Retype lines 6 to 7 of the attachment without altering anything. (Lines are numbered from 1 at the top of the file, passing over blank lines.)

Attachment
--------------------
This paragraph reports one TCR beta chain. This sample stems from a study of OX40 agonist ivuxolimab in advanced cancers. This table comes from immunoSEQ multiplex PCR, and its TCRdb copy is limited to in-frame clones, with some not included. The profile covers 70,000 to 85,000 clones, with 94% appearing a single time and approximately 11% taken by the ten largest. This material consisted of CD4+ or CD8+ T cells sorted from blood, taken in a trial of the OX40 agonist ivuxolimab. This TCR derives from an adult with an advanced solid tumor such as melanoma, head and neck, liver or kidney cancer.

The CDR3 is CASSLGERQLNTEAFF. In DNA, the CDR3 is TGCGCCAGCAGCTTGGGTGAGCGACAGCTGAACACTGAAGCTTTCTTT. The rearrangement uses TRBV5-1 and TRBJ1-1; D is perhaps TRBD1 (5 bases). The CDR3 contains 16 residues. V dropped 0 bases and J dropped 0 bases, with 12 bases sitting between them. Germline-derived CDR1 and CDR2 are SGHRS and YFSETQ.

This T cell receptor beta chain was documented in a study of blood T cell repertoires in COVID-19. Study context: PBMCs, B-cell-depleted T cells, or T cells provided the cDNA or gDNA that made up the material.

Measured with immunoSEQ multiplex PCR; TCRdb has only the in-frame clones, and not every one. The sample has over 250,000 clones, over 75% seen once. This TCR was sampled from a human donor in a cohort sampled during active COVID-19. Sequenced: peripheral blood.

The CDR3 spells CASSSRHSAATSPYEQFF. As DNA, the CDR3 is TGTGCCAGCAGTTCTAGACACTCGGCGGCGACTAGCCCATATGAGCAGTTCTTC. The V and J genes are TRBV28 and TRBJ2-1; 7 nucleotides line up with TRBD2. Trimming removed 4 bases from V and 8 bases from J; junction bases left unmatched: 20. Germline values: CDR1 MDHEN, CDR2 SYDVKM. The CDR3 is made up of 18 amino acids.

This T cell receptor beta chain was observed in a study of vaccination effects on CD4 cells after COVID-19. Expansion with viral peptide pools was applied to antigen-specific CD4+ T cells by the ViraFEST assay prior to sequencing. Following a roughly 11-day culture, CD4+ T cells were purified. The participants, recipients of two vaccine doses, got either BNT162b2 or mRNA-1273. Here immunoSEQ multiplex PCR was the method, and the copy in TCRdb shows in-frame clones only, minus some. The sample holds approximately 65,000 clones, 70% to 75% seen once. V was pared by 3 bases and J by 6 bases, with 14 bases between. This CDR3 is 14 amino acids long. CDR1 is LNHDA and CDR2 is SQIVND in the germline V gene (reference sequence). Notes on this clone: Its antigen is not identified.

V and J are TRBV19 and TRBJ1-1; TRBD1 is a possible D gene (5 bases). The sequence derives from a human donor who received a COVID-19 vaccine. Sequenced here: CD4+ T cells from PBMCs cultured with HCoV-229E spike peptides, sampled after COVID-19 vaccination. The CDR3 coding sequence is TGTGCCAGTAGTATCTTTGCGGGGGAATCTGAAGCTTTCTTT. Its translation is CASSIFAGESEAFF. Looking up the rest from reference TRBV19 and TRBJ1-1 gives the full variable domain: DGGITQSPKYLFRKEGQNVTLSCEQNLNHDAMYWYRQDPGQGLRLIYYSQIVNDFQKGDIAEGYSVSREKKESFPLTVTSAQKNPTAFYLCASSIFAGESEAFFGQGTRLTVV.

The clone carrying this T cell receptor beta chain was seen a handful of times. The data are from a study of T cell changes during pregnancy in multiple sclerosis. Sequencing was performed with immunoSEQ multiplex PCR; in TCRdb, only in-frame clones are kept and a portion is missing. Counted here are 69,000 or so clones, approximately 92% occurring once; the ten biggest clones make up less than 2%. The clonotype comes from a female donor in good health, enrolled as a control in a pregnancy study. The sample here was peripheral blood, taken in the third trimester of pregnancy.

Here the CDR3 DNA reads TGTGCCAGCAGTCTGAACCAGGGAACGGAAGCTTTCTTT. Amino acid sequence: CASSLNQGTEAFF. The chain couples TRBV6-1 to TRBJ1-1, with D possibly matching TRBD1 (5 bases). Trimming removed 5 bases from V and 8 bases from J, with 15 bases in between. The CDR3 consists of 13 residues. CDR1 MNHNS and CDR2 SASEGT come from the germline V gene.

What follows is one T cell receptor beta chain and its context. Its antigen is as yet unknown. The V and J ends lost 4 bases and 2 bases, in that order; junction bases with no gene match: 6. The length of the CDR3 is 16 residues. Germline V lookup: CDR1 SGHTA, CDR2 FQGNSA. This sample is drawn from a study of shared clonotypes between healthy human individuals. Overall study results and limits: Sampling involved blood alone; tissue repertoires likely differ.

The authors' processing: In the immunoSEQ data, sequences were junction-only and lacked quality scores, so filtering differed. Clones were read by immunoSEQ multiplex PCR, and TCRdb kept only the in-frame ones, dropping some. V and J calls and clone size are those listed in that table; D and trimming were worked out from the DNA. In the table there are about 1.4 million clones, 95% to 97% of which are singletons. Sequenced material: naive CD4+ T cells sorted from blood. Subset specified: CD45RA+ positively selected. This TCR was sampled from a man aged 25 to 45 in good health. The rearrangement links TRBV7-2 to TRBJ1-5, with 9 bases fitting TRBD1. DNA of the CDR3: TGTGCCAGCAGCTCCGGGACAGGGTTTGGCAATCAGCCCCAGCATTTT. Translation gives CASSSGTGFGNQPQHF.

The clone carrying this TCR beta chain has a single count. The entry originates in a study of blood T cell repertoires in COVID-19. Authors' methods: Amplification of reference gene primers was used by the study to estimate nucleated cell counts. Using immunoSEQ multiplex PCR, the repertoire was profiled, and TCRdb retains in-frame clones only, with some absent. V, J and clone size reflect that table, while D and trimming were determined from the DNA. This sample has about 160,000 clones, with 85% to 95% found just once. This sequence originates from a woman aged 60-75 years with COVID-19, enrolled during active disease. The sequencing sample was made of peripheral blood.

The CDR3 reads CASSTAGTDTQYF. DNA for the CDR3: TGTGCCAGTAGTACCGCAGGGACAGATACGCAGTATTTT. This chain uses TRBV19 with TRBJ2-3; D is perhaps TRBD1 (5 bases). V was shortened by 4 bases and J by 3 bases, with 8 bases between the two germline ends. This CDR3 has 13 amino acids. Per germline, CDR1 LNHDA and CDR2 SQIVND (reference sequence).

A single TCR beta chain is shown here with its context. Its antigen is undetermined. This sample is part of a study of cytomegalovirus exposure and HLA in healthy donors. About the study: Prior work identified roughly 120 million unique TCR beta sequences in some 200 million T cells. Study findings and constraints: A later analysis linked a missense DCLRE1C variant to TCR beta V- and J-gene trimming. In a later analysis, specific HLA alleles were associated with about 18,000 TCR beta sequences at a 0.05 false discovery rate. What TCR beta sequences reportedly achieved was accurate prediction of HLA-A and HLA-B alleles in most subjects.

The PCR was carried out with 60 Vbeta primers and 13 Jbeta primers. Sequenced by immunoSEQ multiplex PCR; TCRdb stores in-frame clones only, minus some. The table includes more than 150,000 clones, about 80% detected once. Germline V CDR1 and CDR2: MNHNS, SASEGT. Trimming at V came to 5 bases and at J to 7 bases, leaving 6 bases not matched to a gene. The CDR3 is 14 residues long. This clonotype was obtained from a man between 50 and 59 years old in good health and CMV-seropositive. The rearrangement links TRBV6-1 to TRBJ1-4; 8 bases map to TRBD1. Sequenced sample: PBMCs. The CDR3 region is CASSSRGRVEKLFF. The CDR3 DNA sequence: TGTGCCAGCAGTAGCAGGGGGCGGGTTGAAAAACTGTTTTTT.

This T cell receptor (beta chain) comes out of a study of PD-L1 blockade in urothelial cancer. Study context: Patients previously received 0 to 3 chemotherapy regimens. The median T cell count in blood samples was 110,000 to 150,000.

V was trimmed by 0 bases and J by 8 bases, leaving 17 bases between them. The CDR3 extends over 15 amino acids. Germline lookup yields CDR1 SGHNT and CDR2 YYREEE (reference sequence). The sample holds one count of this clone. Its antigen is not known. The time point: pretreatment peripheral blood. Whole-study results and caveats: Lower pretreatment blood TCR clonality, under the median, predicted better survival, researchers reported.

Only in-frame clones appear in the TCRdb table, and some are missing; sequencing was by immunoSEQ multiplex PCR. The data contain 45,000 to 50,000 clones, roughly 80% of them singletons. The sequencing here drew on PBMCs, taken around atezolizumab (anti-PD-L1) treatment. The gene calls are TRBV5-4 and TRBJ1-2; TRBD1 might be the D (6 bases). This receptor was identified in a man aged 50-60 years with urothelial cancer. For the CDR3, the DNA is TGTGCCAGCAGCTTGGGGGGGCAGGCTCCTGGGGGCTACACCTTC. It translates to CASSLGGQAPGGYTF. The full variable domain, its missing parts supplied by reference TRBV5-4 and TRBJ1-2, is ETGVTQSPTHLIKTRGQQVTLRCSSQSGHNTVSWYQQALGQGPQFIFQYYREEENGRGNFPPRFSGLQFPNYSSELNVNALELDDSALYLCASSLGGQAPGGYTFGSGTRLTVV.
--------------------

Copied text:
This T cell receptor beta chain was observed in a study of vaccination effects on CD4 cells after COVID-19. Expansion with viral peptide pools was applied to antigen-specific CD4+ T cells by the ViraFEST assay prior to sequencing. Following a roughly 11-day culture, CD4+ T cells were purified. The participants, recipients of two vaccine doses, got either BNT162b2 or mRNA-1273. Here immunoSEQ multiplex PCR was the method, and the copy in TCRdb shows in-frame clones only, minus some. The sample holds approximately 65,000 clones, 70% to 75% seen once. V was pared by 3 bases and J by 6 bases, with 14 bases between. This CDR3 is 14 amino acids long. CDR1 is LNHDA and CDR2 is SQIVND in the germline V gene (reference sequence). Notes on this clone: Its antigen is not identified.

V and J are TRBV19 and TRBJ1-1; TRBD1 is a possible D gene (5 bases). The sequence derives from a human donor who received a COVID-19 vaccine. Sequenced here: CD4+ T cells from PBMCs cultured with HCoV-229E spike peptides, sampled after COVID-19 vaccination. The CDR3 coding sequence is TGTGCCAGTAGTATCTTTGCGGGGGAATCTGAAGCTTTCTTT. Its translation is CASSIFAGESEAFF. Looking up the rest from reference TRBV19 and TRBJ1-1 gives the full variable domain: DGGITQSPKYLFRKEGQNVTLSCEQNLNHDAMYWYRQDPGQGLRLIYYSQIVNDFQKGDIAEGYSVSREKKESFPLTVTSAQKNPTAFYLCASSIFAGESEAFFGQGTRLTVV.